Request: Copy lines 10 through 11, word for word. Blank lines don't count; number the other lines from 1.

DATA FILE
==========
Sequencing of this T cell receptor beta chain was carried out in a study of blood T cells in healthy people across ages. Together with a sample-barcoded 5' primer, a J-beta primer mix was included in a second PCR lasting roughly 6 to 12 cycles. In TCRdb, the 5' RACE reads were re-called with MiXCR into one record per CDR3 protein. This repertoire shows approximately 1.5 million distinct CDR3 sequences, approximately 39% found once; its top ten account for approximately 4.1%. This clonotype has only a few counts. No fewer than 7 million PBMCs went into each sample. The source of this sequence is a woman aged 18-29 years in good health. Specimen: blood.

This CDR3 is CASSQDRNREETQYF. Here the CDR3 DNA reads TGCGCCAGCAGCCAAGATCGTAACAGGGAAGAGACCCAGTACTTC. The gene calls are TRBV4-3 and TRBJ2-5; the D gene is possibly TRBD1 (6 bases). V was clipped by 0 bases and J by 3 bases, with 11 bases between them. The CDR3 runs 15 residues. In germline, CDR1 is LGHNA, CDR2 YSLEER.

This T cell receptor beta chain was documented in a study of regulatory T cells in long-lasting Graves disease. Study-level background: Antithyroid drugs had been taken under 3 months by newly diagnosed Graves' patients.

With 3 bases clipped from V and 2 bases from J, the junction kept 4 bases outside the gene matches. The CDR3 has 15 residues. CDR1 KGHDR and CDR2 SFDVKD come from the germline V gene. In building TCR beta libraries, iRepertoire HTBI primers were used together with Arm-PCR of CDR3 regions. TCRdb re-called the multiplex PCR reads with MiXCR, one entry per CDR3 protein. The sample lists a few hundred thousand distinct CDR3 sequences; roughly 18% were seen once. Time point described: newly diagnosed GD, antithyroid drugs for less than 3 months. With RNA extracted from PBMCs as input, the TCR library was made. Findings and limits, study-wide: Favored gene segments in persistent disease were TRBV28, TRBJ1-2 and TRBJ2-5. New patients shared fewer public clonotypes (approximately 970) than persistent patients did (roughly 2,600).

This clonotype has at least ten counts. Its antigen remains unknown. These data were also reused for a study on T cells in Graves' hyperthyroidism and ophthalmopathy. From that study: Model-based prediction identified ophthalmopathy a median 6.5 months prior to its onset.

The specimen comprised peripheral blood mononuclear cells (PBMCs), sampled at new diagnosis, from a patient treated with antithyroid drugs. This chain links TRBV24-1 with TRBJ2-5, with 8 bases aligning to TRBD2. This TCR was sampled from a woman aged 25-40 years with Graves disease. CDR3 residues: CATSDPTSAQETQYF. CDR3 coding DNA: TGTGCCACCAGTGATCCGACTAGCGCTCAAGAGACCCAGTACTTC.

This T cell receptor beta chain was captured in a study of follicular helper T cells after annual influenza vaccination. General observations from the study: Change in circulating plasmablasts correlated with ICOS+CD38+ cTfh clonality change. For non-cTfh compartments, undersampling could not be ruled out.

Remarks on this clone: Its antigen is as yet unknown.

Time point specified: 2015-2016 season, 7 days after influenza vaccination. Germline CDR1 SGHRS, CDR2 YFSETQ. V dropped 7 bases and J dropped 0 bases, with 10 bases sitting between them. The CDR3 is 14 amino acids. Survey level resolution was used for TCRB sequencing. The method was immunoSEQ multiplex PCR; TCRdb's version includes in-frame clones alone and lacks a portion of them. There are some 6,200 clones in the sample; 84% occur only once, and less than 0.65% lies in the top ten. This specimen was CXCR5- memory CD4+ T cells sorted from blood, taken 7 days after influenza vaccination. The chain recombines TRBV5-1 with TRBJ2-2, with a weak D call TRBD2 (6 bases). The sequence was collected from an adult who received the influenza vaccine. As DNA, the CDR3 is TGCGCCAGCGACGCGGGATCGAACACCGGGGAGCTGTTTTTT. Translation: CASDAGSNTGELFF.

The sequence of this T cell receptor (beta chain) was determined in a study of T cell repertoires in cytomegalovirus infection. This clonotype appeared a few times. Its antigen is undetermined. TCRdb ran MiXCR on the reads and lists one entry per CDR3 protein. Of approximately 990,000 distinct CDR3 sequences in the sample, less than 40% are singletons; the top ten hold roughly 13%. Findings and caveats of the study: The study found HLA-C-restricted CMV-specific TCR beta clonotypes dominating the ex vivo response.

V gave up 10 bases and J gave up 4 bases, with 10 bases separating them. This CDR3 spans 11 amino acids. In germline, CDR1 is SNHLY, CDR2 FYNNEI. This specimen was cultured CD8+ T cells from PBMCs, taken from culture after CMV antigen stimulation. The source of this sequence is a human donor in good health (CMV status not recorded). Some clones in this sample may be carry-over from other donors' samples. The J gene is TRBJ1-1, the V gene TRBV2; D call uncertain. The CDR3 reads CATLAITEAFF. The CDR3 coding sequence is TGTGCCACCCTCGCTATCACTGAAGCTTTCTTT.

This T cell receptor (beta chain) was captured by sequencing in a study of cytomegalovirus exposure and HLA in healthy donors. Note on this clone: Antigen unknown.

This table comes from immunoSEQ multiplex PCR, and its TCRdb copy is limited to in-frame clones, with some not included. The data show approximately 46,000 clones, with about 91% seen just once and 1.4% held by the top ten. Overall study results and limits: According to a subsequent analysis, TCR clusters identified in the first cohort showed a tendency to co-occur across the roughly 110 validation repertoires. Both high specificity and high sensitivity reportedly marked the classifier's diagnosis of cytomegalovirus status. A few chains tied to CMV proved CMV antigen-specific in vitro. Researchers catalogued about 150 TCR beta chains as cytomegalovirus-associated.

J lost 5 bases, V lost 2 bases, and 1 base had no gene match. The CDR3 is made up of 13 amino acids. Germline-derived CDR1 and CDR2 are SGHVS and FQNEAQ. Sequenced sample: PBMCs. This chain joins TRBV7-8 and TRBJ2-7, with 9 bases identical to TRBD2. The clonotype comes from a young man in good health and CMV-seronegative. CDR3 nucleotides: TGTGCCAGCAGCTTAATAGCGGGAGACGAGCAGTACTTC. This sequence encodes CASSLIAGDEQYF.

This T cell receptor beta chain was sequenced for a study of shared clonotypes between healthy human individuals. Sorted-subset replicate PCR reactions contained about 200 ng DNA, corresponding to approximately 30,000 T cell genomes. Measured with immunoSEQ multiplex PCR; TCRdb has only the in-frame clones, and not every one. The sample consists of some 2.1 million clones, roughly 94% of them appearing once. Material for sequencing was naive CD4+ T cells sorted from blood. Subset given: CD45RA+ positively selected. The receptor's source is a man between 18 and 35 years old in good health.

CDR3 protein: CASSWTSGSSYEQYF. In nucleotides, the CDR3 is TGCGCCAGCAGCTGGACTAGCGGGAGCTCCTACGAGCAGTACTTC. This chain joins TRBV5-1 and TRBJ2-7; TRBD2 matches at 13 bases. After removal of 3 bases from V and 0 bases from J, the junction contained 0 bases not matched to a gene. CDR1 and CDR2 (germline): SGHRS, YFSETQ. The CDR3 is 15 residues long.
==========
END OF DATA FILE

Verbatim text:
The sequence of this T cell receptor (beta chain) was determined in a study of T cell repertoires in cytomegalovirus infection. This clonotype appeared a few times. Its antigen is undetermined. TCRdb ran MiXCR on the reads and lists one entry per CDR3 protein. Of approximately 990,000 distinct CDR3 sequences in the sample, less than 40% are singletons; the top ten hold roughly 13%. Findings and caveats of the study: The study found HLA-C-restricted CMV-specific TCR beta clonotypes dominating the ex vivo response.

V gave up 10 bases and J gave up 4 bases, with 10 bases separating them. This CDR3 spans 11 amino acids. In germline, CDR1 is SNHLY, CDR2 FYNNEI. This specimen was cultured CD8+ T cells from PBMCs, taken from culture after CMV antigen stimulation. The source of this sequence is a human donor in good health (CMV status not recorded). Some clones in this sample may be carry-over from other donors' samples. The J gene is TRBJ1-1, the V gene TRBV2; D call uncertain. The CDR3 reads CATLAITEAFF. The CDR3 coding sequence is TGTGCCACCCTCGCTATCACTGAAGCTTTCTTT.